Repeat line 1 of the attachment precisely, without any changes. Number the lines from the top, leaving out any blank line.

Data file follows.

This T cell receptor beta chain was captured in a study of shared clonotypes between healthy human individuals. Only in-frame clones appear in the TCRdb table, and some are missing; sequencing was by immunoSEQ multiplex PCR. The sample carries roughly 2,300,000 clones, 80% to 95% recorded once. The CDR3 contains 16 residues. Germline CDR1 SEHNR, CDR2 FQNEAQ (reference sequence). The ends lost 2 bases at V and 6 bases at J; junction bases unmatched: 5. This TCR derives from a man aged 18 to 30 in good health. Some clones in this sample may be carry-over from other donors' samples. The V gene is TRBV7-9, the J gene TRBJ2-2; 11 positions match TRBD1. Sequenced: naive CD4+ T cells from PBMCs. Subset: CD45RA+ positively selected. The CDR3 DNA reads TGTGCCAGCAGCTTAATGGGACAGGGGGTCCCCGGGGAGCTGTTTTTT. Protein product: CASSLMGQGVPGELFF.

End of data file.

This T cell receptor beta chain was captured in a study of shared clonotypes between healthy human individuals. Only in-frame clones appear in the TCRdb table, and some are missing; sequencing was by immunoSEQ multiplex PCR. The sample carries roughly 2,300,000 clones, 80% to 95% recorded once. The CDR3 contains 16 residues. Germline CDR1 SEHNR, CDR2 FQNEAQ (reference sequence). The ends lost 2 bases at V and 6 bases at J; junction bases unmatched: 5. This TCR derives from a man aged 18 to 30 in good health. Some clones in this sample may be carry-over from other donors' samples. The V gene is TRBV7-9, the J gene TRBJ2-2; 11 positions match TRBD1. Sequenced: naive CD4+ T cells from PBMCs. Subset: CD45RA+ positively selected. The CDR3 DNA reads TGTGCCAGCAGCTTAATGGGACAGGGGGTCCCCGGGGAGCTGTTTTTT. Protein product: CASSLMGQGVPGELFF.